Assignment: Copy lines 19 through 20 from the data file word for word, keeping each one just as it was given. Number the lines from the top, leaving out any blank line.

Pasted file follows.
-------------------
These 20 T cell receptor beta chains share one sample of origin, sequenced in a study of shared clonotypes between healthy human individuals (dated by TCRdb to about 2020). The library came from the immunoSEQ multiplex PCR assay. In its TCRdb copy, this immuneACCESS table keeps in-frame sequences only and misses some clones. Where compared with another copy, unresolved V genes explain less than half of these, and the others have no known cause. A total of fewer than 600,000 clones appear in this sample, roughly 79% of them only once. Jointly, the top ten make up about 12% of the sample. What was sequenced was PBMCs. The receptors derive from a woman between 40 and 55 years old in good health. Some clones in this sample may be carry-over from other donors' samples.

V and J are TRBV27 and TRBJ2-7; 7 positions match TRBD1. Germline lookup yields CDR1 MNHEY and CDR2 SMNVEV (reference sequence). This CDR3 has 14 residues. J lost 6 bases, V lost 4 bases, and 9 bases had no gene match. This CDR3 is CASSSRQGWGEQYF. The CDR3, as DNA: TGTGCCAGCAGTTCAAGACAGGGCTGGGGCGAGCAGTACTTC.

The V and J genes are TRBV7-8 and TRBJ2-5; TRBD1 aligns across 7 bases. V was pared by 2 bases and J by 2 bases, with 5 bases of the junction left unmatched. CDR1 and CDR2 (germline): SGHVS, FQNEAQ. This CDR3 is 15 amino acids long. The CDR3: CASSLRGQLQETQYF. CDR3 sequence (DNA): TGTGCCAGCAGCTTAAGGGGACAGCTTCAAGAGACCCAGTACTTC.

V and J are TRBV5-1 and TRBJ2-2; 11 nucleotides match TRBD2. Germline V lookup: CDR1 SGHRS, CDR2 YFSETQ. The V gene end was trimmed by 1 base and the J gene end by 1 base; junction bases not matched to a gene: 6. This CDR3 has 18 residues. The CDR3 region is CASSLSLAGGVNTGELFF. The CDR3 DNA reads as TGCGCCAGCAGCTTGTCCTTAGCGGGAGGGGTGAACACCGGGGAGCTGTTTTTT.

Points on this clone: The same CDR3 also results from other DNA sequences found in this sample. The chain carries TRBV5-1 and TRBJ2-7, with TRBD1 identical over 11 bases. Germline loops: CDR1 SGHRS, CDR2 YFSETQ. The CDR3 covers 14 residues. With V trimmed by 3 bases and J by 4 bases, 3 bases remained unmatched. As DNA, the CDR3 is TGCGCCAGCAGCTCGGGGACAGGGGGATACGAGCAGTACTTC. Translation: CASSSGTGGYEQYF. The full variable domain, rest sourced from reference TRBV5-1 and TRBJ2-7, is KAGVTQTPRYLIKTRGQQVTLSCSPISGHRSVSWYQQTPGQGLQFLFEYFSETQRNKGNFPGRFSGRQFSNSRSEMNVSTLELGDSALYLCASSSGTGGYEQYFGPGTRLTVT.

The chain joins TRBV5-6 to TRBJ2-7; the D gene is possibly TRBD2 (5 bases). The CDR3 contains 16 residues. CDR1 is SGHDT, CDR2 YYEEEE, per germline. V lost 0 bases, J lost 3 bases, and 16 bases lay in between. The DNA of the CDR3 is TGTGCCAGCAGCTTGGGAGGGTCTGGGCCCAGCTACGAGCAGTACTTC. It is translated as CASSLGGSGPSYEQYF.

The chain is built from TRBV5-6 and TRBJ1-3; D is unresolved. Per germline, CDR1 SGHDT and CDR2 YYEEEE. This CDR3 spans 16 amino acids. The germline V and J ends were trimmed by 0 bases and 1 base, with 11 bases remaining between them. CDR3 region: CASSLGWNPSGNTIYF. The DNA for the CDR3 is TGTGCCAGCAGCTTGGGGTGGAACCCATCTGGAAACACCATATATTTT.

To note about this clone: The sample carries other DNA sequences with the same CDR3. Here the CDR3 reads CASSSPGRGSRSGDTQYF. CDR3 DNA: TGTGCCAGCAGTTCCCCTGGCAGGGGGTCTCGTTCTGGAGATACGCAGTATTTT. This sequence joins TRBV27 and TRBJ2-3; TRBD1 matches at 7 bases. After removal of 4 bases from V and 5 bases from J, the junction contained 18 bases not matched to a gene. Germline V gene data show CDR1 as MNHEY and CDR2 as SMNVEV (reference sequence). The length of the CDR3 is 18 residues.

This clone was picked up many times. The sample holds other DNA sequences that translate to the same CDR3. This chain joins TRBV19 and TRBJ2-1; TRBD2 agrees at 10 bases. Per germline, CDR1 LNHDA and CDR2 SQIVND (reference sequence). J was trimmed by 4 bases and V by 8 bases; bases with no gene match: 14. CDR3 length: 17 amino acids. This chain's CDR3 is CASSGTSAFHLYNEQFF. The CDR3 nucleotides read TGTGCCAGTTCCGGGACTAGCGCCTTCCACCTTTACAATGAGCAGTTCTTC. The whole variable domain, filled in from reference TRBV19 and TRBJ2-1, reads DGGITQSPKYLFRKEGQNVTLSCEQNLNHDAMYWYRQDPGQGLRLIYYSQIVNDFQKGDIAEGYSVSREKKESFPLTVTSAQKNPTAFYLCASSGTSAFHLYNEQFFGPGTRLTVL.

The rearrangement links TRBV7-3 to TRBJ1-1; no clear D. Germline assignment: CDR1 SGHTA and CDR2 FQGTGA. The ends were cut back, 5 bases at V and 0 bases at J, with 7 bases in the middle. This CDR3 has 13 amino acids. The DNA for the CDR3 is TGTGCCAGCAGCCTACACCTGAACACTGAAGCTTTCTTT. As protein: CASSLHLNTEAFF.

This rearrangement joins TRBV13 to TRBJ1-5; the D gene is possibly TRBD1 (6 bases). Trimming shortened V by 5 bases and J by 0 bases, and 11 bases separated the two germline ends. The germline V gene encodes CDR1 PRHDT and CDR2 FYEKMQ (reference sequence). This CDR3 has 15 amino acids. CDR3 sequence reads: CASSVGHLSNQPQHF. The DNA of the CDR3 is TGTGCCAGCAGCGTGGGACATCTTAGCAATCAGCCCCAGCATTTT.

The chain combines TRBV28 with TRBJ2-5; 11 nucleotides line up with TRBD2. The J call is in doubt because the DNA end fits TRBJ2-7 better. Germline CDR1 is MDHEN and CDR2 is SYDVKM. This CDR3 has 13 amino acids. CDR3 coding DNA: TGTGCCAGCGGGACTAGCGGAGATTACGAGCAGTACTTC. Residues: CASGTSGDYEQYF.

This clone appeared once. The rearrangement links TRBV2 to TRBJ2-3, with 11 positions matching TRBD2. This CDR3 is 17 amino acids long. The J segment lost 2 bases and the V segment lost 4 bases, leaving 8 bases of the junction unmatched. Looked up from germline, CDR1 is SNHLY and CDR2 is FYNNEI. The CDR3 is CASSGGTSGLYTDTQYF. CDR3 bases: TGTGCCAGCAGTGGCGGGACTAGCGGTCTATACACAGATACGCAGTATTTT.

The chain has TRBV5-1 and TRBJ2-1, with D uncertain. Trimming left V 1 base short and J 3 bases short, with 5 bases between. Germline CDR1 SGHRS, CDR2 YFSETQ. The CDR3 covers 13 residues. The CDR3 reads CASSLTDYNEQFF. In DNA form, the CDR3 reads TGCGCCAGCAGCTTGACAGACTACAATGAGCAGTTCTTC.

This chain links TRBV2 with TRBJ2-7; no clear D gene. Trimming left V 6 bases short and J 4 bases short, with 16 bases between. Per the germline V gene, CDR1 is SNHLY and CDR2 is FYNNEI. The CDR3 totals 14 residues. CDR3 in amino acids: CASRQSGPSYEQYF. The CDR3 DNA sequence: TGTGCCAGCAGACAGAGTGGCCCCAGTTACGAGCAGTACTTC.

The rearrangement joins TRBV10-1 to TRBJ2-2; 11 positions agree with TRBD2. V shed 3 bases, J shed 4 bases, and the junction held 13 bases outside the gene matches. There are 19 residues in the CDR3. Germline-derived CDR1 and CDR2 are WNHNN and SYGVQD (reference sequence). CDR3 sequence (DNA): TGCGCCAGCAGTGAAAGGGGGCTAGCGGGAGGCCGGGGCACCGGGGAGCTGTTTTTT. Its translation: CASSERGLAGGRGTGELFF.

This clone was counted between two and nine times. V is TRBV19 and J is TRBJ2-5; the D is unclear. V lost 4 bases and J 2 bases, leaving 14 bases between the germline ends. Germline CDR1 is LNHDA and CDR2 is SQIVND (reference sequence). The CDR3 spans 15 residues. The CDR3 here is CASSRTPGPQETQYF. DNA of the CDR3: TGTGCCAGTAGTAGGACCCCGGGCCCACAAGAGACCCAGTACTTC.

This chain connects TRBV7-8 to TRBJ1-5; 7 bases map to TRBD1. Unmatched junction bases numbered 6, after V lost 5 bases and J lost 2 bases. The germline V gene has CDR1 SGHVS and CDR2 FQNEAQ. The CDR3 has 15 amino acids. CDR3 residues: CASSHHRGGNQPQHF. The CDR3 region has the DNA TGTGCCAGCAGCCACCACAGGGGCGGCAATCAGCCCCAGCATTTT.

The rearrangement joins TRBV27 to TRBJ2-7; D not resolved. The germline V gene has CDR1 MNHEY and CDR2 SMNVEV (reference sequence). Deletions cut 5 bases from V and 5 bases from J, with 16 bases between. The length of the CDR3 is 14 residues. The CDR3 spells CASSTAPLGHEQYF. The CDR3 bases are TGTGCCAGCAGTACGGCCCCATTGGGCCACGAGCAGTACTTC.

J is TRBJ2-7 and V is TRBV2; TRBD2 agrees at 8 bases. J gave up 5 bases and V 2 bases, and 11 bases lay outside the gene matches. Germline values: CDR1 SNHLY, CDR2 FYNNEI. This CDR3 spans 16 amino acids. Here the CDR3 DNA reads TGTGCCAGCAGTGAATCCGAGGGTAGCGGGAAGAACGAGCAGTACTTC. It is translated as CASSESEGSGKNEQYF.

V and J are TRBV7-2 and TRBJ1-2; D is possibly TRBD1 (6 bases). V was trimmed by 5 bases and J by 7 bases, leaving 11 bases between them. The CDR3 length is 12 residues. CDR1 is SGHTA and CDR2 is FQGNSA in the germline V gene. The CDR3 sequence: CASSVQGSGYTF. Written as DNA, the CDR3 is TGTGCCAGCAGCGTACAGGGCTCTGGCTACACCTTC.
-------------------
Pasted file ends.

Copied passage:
The rearrangement joins TRBV27 to TRBJ2-7; D not resolved. The germline V gene has CDR1 MNHEY and CDR2 SMNVEV (reference sequence). Deletions cut 5 bases from V and 5 bases from J, with 16 bases between. The length of the CDR3 is 14 residues. The CDR3 spells CASSTAPLGHEQYF. The CDR3 bases are TGTGCCAGCAGTACGGCCCCATTGGGCCACGAGCAGTACTTC.

J is TRBJ2-7 and V is TRBV2; TRBD2 agrees at 8 bases. J gave up 5 bases and V 2 bases, and 11 bases lay outside the gene matches. Germline values: CDR1 SNHLY, CDR2 FYNNEI. This CDR3 spans 16 amino acids. Here the CDR3 DNA reads TGTGCCAGCAGTGAATCCGAGGGTAGCGGGAAGAACGAGCAGTACTTC. It is translated as CASSESEGSGKNEQYF.